[Strategy] Playing Chess in Conflict

Playing chess is something that not everyone does.

In the film Training Day, Denzel Washington tells Ethan Hawke that his moves on the street—playing criminals and cops against each other—are “chess not checkers.”

The strategy and thought process, the impulse control and persistence, and the ability to tap into the emotional content of your opponent on the other side of the board, make chess a worthy game for comparison to people in conflict.

But what happens when one of the parties ceases to respond in the familiar ways of the familiar chess game, and instead kicks over the chess board?

And what happens when one party in the conflict is playing chess, but the other party is playing checkers? Or pinochle?

  • Not everyone has a brain for managing the emotions of conflict, the responses of the other party, or the emotional ability to dive in with grit and persistence when the outcome may be less than guaranteed.
  • Not everyone has the courage to care about outcomes in conflicts and disputes that involve them, or the people that they work with or love, and the personal willpower to act on that courage.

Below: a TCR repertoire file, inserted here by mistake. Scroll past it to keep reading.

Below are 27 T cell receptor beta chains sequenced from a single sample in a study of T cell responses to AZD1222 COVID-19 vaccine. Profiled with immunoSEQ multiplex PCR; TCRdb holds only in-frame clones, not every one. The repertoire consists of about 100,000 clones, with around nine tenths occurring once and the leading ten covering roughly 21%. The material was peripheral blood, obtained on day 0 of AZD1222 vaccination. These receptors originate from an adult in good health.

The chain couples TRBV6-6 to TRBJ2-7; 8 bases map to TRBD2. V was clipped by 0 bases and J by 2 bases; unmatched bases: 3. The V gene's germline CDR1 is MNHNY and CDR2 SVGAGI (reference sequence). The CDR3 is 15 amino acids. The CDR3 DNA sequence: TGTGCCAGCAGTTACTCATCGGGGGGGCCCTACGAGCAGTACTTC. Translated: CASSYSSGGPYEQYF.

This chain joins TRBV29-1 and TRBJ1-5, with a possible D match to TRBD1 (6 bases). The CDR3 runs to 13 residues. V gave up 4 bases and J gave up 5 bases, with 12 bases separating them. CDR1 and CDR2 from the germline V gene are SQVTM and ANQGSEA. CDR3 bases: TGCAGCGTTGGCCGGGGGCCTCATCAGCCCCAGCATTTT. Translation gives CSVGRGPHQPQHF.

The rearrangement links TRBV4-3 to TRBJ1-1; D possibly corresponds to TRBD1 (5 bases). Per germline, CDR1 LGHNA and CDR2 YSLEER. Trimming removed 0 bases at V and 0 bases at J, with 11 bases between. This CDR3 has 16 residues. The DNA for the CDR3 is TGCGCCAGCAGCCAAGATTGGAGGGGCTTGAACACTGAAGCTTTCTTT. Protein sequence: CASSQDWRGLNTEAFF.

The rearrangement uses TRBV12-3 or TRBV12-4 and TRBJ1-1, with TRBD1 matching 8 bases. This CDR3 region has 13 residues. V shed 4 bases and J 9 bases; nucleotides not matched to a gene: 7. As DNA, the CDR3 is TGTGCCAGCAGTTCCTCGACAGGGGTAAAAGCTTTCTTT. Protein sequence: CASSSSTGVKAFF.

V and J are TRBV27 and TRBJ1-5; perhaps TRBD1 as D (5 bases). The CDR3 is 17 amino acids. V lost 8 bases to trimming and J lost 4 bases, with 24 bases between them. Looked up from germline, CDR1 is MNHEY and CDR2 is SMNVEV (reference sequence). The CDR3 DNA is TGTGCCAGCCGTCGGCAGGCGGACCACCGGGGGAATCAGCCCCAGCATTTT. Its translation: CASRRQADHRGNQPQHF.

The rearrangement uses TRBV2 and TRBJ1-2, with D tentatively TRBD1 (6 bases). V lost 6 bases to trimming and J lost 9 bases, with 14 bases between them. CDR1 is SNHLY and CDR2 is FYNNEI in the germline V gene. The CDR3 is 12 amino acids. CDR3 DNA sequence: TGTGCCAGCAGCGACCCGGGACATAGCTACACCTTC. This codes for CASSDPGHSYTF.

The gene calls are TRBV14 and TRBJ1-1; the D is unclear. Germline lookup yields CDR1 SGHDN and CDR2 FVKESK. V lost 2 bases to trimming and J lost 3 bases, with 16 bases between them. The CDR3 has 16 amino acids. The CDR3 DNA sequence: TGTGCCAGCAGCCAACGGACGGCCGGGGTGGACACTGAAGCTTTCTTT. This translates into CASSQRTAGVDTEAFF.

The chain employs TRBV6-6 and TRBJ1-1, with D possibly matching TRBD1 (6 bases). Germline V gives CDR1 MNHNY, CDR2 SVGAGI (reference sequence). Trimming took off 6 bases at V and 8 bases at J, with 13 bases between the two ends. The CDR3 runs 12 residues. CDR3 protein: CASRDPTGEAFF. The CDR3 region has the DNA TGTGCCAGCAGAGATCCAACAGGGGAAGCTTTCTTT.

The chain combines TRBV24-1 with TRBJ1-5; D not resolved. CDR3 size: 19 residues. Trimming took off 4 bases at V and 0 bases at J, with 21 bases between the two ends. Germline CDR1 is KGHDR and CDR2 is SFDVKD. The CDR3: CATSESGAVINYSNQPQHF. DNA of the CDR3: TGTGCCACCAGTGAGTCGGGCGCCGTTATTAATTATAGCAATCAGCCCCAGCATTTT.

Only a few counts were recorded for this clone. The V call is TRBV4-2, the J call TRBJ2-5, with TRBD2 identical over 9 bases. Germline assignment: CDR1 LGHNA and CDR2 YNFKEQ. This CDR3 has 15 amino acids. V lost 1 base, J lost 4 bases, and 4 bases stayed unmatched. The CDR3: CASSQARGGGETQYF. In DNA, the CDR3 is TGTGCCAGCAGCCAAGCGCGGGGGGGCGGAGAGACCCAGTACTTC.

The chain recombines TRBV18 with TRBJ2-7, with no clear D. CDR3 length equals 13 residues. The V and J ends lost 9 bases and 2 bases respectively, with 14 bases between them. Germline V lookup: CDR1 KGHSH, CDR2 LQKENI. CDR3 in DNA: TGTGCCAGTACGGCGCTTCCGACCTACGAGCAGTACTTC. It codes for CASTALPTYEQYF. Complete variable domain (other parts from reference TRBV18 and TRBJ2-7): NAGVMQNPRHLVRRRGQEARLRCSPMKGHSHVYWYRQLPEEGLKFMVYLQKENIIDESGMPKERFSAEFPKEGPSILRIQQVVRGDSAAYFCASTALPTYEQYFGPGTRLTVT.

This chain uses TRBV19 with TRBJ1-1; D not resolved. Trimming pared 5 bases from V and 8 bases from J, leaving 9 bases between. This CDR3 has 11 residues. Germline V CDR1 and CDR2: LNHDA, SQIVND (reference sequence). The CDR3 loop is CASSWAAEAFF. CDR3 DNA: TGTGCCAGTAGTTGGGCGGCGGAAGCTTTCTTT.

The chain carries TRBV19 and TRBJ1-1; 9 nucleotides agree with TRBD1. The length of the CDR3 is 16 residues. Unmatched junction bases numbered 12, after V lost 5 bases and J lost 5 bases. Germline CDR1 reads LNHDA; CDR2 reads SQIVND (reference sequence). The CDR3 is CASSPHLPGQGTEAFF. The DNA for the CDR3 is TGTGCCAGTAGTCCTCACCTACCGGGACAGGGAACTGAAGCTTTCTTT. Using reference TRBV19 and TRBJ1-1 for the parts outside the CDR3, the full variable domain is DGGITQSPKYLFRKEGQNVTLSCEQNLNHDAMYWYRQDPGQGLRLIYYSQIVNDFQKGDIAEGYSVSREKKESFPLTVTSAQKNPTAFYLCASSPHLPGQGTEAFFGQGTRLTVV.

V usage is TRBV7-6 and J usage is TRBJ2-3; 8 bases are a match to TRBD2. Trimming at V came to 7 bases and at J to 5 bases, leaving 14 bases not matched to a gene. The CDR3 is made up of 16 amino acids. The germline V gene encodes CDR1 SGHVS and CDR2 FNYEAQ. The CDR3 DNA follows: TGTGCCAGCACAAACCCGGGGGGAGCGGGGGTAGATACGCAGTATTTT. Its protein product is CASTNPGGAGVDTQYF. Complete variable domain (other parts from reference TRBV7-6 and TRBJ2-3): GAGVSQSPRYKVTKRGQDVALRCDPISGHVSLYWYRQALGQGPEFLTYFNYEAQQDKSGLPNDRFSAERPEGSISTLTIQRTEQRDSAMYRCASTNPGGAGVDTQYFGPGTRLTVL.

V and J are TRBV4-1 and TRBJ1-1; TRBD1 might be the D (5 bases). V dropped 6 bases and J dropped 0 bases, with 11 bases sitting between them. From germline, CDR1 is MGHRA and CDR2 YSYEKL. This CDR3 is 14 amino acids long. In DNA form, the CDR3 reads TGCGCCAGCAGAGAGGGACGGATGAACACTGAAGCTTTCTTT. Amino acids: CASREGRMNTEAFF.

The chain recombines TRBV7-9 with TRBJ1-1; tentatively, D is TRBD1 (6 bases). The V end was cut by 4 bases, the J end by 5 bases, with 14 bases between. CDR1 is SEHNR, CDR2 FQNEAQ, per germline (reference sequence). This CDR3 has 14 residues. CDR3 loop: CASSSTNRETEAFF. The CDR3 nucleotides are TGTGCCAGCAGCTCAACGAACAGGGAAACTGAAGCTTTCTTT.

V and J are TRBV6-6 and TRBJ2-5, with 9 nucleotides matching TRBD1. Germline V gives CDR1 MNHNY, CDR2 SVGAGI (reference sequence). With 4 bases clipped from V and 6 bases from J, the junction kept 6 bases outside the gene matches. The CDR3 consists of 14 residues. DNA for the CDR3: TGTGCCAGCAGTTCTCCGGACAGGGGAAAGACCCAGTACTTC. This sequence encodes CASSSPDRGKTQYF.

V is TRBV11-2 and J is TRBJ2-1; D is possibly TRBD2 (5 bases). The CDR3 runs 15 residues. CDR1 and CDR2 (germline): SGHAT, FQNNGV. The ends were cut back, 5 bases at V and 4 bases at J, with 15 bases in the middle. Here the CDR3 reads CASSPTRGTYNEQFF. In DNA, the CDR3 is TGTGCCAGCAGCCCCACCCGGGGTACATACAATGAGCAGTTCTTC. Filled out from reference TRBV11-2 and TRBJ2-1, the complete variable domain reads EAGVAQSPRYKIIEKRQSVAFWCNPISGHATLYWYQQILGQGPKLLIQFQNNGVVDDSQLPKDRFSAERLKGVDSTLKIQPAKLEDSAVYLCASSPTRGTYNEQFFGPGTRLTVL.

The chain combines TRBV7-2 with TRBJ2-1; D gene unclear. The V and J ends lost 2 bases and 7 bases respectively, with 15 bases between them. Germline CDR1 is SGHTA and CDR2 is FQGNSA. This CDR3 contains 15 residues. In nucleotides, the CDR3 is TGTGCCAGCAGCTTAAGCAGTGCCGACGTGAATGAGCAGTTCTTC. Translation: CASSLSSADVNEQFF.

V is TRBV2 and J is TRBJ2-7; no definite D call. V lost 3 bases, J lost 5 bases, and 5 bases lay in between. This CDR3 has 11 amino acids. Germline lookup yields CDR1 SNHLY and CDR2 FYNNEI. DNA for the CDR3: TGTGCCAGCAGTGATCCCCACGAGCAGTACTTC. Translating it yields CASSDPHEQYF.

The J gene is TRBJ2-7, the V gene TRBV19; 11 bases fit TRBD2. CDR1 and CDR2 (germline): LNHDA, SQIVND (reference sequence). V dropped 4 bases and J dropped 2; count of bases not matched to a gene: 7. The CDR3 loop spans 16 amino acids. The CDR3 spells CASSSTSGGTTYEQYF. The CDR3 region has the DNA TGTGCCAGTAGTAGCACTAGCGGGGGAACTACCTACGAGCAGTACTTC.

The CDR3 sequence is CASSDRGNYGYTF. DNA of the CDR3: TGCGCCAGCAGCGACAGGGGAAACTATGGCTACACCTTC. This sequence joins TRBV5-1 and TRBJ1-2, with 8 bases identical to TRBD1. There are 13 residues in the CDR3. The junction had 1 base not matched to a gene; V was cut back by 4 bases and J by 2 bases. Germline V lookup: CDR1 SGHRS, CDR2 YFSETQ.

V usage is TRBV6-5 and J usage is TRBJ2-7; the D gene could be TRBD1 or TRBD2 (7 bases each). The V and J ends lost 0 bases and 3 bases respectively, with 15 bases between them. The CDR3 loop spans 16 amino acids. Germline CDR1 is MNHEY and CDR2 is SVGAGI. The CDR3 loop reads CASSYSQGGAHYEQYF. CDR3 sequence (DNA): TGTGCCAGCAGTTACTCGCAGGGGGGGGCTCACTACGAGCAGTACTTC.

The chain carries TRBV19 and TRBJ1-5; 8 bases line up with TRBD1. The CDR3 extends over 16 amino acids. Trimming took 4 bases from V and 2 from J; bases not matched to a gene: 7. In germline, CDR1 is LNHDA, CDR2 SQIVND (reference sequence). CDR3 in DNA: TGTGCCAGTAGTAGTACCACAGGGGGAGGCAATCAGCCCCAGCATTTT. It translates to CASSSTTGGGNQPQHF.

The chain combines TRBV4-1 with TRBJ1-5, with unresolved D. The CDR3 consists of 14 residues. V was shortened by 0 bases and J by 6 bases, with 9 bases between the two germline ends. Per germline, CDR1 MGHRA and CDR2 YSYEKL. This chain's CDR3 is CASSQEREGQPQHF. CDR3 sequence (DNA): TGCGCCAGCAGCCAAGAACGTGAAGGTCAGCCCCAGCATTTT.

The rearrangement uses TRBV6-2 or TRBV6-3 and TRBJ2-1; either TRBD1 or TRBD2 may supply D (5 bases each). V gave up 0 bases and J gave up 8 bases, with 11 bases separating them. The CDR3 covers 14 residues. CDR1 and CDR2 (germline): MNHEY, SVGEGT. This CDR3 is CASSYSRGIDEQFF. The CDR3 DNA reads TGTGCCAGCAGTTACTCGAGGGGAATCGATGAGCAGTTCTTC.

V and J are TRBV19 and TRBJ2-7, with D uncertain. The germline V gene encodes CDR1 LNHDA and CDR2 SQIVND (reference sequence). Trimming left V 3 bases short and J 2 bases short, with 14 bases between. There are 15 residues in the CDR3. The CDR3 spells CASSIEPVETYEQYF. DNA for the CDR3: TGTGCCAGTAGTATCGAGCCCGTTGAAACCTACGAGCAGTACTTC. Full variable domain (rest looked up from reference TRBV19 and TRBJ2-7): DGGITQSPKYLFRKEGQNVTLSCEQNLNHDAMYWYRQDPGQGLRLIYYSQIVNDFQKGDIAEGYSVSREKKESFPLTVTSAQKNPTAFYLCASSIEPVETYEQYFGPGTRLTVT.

• Not everyone has the ability to determine when it’s time to move from being a bystander to a situation that could lead to conflict toward being an active participant in attaining a positive outcome.

But, we contend, that everyone has the capacity to learn how to do all of these things. Even if, once they have learned how to do all of these things, they still refuse to act.

Because, sometimes it is easier to do nothing, and even that act of inaction, moves chess pieces around on a board.

-Peace Be With You All-

Jesan Sorrells, MA
Principal Conflict Engagement Consultant
Human Services Consulting and Training (HSCT)
Email HSCT: jsorrells@hsconsultingandtraining.com
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